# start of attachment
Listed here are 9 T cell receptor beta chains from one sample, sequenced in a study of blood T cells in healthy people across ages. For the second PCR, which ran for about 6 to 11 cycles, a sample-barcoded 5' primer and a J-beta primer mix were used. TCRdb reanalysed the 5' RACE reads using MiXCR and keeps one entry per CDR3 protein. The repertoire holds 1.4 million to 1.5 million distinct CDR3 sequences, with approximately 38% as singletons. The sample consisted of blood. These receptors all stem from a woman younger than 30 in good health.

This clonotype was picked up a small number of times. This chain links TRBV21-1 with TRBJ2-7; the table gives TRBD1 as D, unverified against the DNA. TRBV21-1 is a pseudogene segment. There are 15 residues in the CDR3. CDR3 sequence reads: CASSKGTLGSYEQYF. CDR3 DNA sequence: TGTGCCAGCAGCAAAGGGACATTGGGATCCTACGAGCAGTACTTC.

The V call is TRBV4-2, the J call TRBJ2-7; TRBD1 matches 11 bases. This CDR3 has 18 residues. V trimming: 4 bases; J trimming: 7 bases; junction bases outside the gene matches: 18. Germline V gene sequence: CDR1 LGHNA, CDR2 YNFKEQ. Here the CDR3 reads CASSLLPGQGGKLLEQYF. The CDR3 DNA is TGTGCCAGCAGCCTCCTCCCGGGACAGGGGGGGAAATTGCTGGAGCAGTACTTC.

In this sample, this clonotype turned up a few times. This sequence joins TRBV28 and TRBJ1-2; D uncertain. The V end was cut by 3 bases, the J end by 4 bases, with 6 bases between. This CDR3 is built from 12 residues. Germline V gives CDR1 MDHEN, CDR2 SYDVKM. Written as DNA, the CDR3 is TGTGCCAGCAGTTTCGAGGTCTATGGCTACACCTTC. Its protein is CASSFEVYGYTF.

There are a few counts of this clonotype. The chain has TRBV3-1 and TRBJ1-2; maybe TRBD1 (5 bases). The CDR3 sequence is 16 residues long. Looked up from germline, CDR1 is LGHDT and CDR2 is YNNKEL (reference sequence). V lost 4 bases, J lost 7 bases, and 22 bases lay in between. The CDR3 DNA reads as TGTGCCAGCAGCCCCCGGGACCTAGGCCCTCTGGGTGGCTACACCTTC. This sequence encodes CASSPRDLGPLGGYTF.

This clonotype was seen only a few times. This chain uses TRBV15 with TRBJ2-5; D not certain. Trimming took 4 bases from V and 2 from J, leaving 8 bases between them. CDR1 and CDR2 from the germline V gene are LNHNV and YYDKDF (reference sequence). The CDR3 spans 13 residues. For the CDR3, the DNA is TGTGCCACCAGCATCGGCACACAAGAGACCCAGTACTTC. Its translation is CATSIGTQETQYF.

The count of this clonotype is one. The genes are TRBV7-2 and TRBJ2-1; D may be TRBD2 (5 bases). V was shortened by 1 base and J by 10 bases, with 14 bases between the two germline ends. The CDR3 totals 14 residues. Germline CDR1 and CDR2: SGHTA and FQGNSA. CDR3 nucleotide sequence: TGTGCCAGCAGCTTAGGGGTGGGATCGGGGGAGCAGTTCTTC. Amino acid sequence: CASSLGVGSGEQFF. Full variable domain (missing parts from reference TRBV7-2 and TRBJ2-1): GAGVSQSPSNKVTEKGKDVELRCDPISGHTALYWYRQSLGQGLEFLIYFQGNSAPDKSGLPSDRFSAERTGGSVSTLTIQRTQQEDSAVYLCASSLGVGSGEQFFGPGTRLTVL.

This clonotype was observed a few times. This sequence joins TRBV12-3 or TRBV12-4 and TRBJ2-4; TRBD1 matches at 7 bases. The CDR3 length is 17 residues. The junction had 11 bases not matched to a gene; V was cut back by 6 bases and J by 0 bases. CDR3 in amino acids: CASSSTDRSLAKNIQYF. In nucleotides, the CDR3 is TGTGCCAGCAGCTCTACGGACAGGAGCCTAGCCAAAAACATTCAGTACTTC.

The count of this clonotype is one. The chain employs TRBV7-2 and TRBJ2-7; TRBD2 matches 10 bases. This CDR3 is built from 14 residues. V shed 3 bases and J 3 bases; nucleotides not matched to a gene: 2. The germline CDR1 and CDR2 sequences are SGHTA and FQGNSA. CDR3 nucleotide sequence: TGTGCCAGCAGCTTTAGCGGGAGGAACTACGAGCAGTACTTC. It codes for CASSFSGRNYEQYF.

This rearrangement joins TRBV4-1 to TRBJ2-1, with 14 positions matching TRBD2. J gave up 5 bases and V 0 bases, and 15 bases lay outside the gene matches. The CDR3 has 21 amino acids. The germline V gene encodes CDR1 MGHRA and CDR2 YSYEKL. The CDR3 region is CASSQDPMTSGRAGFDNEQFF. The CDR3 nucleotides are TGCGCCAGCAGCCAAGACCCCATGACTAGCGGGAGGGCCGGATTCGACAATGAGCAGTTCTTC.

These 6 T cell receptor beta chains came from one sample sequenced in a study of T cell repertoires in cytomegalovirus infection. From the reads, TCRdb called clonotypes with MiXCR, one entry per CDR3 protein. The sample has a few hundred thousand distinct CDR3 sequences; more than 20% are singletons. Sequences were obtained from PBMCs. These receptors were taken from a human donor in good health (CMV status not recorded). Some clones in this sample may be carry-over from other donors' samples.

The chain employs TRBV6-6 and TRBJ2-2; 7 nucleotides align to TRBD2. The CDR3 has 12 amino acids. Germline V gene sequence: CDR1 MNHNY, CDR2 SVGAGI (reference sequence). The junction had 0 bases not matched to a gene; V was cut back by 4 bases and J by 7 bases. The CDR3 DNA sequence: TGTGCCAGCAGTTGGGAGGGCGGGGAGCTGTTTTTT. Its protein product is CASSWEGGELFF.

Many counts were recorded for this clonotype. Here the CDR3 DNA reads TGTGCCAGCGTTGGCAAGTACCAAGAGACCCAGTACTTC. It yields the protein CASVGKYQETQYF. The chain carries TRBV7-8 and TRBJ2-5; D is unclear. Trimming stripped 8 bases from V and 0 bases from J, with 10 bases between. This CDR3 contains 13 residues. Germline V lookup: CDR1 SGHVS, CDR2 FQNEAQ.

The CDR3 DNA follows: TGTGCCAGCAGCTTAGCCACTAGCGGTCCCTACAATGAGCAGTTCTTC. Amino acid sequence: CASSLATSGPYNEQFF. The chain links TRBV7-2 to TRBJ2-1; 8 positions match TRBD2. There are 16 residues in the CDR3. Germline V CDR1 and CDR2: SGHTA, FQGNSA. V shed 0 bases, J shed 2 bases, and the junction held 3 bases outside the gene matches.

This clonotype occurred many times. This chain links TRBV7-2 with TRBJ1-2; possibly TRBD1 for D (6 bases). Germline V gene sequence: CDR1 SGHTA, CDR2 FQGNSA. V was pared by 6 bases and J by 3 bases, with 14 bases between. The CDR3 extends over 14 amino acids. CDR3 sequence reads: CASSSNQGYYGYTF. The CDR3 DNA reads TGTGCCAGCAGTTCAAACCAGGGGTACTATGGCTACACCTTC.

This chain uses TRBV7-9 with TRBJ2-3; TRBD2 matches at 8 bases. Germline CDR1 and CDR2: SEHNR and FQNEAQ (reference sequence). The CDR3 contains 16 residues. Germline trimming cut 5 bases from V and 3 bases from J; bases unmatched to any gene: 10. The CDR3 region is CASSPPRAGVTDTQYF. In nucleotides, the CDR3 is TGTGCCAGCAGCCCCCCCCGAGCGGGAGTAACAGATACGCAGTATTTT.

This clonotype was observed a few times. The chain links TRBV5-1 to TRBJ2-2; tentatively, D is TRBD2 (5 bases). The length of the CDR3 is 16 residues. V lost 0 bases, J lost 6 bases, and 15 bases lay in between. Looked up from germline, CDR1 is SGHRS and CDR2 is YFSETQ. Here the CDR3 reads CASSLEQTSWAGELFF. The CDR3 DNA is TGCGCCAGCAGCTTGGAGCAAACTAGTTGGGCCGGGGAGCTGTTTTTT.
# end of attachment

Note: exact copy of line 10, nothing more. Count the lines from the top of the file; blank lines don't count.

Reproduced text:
This rearrangement joins TRBV4-1 to TRBJ2-1, with 14 positions matching TRBD2. J gave up 5 bases and V 0 bases, and 15 bases lay outside the gene matches. The CDR3 has 21 amino acids. The germline V gene encodes CDR1 MGHRA and CDR2 YSYEKL. The CDR3 region is CASSQDPMTSGRAGFDNEQFF. The CDR3 nucleotides are TGCGCCAGCAGCCAAGACCCCATGACTAGCGGGAGGGCCGGATTCGACAATGAGCAGTTCTTC.